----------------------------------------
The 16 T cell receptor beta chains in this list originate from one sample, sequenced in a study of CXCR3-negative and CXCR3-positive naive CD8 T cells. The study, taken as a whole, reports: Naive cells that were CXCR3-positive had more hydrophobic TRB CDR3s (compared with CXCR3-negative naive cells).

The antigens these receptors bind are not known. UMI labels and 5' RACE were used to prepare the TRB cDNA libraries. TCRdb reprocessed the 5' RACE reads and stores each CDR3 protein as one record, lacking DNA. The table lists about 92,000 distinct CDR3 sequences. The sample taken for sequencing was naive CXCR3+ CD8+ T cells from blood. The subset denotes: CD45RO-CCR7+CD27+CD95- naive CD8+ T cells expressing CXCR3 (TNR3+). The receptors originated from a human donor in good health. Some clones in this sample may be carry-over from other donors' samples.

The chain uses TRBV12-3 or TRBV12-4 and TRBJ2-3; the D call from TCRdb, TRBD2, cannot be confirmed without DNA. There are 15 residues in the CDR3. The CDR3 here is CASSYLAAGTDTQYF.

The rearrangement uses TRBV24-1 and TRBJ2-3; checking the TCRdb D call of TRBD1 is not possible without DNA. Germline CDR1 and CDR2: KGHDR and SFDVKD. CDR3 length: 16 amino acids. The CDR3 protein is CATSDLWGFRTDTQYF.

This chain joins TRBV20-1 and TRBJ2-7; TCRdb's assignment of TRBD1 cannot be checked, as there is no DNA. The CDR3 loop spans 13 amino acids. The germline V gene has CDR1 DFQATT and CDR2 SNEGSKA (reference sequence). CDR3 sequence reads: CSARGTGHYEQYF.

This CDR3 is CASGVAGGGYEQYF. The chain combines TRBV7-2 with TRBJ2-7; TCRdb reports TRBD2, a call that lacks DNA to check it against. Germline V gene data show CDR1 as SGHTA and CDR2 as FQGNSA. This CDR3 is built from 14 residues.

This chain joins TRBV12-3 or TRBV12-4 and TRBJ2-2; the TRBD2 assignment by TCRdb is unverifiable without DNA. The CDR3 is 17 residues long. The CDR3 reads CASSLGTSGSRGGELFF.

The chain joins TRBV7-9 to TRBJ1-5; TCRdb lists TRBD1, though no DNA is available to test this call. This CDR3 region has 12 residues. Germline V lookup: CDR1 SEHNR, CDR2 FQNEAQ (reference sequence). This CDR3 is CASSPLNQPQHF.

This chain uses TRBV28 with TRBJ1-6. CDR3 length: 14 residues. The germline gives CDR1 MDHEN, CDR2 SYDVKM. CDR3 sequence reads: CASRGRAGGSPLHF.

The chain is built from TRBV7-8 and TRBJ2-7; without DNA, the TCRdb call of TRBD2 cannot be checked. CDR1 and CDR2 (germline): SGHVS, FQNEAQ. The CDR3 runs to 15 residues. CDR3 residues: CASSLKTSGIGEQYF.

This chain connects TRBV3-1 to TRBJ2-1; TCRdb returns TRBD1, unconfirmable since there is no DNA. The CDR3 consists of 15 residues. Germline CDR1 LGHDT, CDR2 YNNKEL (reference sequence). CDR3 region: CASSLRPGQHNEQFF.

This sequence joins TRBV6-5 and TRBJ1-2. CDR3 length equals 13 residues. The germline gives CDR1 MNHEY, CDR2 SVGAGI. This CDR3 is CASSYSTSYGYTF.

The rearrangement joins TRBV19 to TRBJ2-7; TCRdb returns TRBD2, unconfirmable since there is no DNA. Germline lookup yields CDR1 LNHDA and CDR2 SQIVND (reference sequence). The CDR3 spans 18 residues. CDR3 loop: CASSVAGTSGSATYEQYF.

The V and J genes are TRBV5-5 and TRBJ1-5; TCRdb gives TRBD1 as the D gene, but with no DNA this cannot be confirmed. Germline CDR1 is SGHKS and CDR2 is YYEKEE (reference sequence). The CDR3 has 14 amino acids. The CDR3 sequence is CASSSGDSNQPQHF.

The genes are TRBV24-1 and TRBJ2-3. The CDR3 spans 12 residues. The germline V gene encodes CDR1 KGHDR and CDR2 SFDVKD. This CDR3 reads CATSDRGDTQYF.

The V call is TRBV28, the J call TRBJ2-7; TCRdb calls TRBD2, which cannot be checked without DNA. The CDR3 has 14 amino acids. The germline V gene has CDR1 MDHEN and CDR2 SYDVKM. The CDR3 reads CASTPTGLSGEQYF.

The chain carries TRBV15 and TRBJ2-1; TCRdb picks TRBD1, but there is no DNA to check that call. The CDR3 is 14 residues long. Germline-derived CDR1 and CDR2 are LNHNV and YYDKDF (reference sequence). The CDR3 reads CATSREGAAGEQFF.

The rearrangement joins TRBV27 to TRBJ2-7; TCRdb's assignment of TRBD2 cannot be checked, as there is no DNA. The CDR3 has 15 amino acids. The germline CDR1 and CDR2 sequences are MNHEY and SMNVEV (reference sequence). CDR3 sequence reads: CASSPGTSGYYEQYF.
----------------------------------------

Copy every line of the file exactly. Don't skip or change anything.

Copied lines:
The 16 T cell receptor beta chains in this list originate from one sample, sequenced in a study of CXCR3-negative and CXCR3-positive naive CD8 T cells. The study, taken as a whole, reports: Naive cells that were CXCR3-positive had more hydrophobic TRB CDR3s (compared with CXCR3-negative naive cells).

The antigens these receptors bind are not known. UMI labels and 5' RACE were used to prepare the TRB cDNA libraries. TCRdb reprocessed the 5' RACE reads and stores each CDR3 protein as one record, lacking DNA. The table lists about 92,000 distinct CDR3 sequences. The sample taken for sequencing was naive CXCR3+ CD8+ T cells from blood. The subset denotes: CD45RO-CCR7+CD27+CD95- naive CD8+ T cells expressing CXCR3 (TNR3+). The receptors originated from a human donor in good health. Some clones in this sample may be carry-over from other donors' samples.

The chain uses TRBV12-3 or TRBV12-4 and TRBJ2-3; the D call from TCRdb, TRBD2, cannot be confirmed without DNA. There are 15 residues in the CDR3. The CDR3 here is CASSYLAAGTDTQYF.

The rearrangement uses TRBV24-1 and TRBJ2-3; checking the TCRdb D call of TRBD1 is not possible without DNA. Germline CDR1 and CDR2: KGHDR and SFDVKD. CDR3 length: 16 amino acids. The CDR3 protein is CATSDLWGFRTDTQYF.

This chain joins TRBV20-1 and TRBJ2-7; TCRdb's assignment of TRBD1 cannot be checked, as there is no DNA. The CDR3 loop spans 13 amino acids. The germline V gene has CDR1 DFQATT and CDR2 SNEGSKA (reference sequence). CDR3 sequence reads: CSARGTGHYEQYF.

This CDR3 is CASGVAGGGYEQYF. The chain combines TRBV7-2 with TRBJ2-7; TCRdb reports TRBD2, a call that lacks DNA to check it against. Germline V gene data show CDR1 as SGHTA and CDR2 as FQGNSA. This CDR3 is built from 14 residues.

This chain joins TRBV12-3 or TRBV12-4 and TRBJ2-2; the TRBD2 assignment by TCRdb is unverifiable without DNA. The CDR3 is 17 residues long. The CDR3 reads CASSLGTSGSRGGELFF.

The chain joins TRBV7-9 to TRBJ1-5; TCRdb lists TRBD1, though no DNA is available to test this call. This CDR3 region has 12 residues. Germline V lookup: CDR1 SEHNR, CDR2 FQNEAQ (reference sequence). This CDR3 is CASSPLNQPQHF.

This chain uses TRBV28 with TRBJ1-6. CDR3 length: 14 residues. The germline gives CDR1 MDHEN, CDR2 SYDVKM. CDR3 sequence reads: CASRGRAGGSPLHF.

The chain is built from TRBV7-8 and TRBJ2-7; without DNA, the TCRdb call of TRBD2 cannot be checked. CDR1 and CDR2 (germline): SGHVS, FQNEAQ. The CDR3 runs to 15 residues. CDR3 residues: CASSLKTSGIGEQYF.

This chain connects TRBV3-1 to TRBJ2-1; TCRdb returns TRBD1, unconfirmable since there is no DNA. The CDR3 consists of 15 residues. Germline CDR1 LGHDT, CDR2 YNNKEL (reference sequence). CDR3 region: CASSLRPGQHNEQFF.

This sequence joins TRBV6-5 and TRBJ1-2. CDR3 length equals 13 residues. The germline gives CDR1 MNHEY, CDR2 SVGAGI. This CDR3 is CASSYSTSYGYTF.

The rearrangement joins TRBV19 to TRBJ2-7; TCRdb returns TRBD2, unconfirmable since there is no DNA. Germline lookup yields CDR1 LNHDA and CDR2 SQIVND (reference sequence). The CDR3 spans 18 residues. CDR3 loop: CASSVAGTSGSATYEQYF.

The V and J genes are TRBV5-5 and TRBJ1-5; TCRdb gives TRBD1 as the D gene, but with no DNA this cannot be confirmed. Germline CDR1 is SGHKS and CDR2 is YYEKEE (reference sequence). The CDR3 has 14 amino acids. The CDR3 sequence is CASSSGDSNQPQHF.

The genes are TRBV24-1 and TRBJ2-3. The CDR3 spans 12 residues. The germline V gene encodes CDR1 KGHDR and CDR2 SFDVKD. This CDR3 reads CATSDRGDTQYF.

The V call is TRBV28, the J call TRBJ2-7; TCRdb calls TRBD2, which cannot be checked without DNA. The CDR3 has 14 amino acids. The germline V gene has CDR1 MDHEN and CDR2 SYDVKM. The CDR3 reads CASTPTGLSGEQYF.

The chain carries TRBV15 and TRBJ2-1; TCRdb picks TRBD1, but there is no DNA to check that call. The CDR3 is 14 residues long. Germline-derived CDR1 and CDR2 are LNHNV and YYDKDF (reference sequence). The CDR3 reads CATSREGAAGEQFF.

The rearrangement joins TRBV27 to TRBJ2-7; TCRdb's assignment of TRBD2 cannot be checked, as there is no DNA. The CDR3 has 15 amino acids. The germline CDR1 and CDR2 sequences are MNHEY and SMNVEV (reference sequence). CDR3 sequence reads: CASSPGTSGYYEQYF.